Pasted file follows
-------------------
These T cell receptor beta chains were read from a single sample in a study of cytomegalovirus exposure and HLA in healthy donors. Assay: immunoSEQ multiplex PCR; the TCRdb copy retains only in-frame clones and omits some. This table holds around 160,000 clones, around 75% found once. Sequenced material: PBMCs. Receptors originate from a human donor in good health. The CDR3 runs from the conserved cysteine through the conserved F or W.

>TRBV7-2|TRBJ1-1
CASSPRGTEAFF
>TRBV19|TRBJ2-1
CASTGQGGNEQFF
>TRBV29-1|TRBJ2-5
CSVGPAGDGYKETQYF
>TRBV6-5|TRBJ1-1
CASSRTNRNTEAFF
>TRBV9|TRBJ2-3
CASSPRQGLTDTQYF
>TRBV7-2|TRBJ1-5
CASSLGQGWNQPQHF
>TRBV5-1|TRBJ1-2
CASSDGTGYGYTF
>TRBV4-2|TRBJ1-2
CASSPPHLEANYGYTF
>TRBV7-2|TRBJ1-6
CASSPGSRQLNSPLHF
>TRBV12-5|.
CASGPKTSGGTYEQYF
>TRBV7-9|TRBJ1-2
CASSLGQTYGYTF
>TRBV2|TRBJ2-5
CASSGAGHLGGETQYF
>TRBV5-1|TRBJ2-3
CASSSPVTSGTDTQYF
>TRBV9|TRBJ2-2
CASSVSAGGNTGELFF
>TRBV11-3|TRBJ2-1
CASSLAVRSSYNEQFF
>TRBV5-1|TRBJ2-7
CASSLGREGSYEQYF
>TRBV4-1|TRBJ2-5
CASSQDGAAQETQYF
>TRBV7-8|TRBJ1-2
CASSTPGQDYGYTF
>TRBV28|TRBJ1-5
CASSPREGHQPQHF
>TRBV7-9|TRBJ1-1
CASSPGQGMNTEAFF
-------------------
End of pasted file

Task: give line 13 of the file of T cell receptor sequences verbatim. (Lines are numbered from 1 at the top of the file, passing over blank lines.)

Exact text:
CASSLGQGWNQPQHF